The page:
“Mama is nearing 80,” Zoe said.“Though she is slowing down from her seven-days-a-week work schedule, she still comes to our Boulder store several times a week to help make potstickers and scallion pancakes and say hello to staff and guests.”
This year’s James Beard Awards are said to be forging a new inclusive standard, aiming to spotlight chefs of different nationalities and cuisine of different cultures.
“As an immigrant and one who loves ethnic foods, I think recognition of cultural diversity in hospitality industry is long overdue,” Zoe said. “While I enjoy fine-dining where most recognitions have focused, there are so many unrecognized great chefs and eateries because they don’t fit the traditional checklist. This year’s list is a very positive step forward. I hope it will be a foundational change.”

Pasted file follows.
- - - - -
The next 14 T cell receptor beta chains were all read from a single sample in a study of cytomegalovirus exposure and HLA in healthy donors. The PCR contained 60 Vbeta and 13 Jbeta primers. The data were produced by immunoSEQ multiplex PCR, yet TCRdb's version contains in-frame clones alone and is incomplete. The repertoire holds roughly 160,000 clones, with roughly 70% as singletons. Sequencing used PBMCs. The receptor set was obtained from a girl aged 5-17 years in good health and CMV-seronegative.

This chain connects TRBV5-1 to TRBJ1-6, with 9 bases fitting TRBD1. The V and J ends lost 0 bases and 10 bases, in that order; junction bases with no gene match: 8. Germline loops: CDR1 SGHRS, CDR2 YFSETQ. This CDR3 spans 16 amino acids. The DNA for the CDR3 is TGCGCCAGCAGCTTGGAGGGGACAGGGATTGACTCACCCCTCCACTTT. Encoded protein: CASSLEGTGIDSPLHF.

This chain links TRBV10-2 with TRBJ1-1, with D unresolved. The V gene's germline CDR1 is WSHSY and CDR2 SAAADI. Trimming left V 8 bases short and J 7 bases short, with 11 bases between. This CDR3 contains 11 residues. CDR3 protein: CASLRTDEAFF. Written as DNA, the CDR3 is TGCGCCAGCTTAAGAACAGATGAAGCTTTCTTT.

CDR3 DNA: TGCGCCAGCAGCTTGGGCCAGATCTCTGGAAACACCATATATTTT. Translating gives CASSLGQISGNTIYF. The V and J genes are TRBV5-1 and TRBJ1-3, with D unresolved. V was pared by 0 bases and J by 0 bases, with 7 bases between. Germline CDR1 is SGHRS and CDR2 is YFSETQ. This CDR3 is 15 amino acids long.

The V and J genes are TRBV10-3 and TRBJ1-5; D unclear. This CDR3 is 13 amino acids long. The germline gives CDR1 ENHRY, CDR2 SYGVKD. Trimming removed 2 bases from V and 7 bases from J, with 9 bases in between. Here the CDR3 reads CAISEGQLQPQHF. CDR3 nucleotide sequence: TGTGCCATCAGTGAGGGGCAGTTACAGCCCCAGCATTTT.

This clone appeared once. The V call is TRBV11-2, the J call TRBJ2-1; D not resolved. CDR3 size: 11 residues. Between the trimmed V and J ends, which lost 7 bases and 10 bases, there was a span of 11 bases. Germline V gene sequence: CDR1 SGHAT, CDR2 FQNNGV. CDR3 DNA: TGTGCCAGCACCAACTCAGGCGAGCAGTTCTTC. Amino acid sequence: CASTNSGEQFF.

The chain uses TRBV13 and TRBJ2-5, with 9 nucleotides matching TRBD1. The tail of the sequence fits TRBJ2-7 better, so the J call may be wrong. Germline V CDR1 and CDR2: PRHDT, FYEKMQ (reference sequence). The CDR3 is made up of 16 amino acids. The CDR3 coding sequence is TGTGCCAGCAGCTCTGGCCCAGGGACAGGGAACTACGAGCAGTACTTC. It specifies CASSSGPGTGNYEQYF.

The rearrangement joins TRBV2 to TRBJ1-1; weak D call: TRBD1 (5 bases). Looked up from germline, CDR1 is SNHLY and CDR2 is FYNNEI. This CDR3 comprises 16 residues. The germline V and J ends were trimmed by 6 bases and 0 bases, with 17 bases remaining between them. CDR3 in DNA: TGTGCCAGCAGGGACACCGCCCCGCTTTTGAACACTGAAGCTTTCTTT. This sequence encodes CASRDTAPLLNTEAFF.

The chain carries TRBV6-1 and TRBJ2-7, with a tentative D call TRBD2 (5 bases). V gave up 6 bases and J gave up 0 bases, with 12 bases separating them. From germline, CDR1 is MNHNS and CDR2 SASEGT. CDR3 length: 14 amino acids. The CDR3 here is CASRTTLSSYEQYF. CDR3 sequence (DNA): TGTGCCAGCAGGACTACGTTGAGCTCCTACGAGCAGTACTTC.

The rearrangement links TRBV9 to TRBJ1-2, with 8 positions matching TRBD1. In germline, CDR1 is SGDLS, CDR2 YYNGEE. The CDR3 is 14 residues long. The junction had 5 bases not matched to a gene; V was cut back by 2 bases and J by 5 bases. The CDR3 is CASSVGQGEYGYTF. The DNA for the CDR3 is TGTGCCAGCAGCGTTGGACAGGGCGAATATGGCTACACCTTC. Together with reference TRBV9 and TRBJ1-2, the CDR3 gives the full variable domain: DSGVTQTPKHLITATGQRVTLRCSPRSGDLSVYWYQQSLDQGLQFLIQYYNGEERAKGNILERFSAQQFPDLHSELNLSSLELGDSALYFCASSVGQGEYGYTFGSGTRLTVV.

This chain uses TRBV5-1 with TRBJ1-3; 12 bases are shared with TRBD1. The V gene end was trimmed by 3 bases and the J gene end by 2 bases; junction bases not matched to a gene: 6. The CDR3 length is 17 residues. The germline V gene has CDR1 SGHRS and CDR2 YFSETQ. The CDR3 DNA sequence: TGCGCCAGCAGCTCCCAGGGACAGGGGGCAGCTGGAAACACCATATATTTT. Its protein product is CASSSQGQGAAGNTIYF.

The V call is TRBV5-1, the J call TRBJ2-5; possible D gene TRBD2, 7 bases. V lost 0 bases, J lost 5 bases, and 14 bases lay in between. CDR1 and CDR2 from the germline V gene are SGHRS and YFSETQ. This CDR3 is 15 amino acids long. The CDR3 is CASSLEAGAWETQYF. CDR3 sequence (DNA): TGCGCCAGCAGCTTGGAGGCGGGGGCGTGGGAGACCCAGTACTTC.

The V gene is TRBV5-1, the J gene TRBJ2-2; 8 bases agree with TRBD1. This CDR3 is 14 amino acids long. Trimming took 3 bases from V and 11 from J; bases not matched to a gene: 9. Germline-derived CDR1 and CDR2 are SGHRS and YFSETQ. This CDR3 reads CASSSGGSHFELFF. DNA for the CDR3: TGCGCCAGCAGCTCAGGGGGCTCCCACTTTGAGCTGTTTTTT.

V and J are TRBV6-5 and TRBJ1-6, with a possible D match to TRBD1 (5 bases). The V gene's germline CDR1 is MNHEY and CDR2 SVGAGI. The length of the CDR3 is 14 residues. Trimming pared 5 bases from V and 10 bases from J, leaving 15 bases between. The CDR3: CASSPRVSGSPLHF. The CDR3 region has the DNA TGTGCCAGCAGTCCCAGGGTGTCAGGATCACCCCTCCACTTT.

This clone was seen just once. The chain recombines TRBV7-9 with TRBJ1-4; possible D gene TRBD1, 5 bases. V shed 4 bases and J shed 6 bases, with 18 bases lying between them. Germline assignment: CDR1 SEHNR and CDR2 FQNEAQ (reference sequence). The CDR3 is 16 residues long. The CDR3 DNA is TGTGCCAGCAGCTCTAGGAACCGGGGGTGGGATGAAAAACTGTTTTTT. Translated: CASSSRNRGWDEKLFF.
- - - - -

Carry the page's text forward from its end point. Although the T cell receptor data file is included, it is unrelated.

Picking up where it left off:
During the pandemic, Zoe rebranded his Boulder restaurant Chimera Kitchen to Dragonfly Noodle.
“I joke that my dishes are like my beautiful children, my favorites depend on which day you ask,” Zoe said. “Joking aside, I do love our new Black Tonkotsu Ramen. What really sets it apart is our house-made black garlic oil. We slow cook fresh garlic until the moment it goes from very dark brown to black — imagine the darkest roast coffee in world. When it is drizzled onto the milky white tonkotsu broth, the roasted garlic flavor unpacks and explodes.”
With house-made noodles, ample servings of fragrant garlic and ginger and delicious duck and seafood, Zoe continues to attract diners with his extensive menus.
“The Front Range restaurant industry doesn’t have the pressure or ego seen in bigger cities and this, in turn, fosters creativity and a supportive camaraderie among chefs and restaurateurs,” Benjamin said. “Pairing this environment with the access to high-integrity agriculture and local ingredients makes, for some, a spectacular culinary scene.”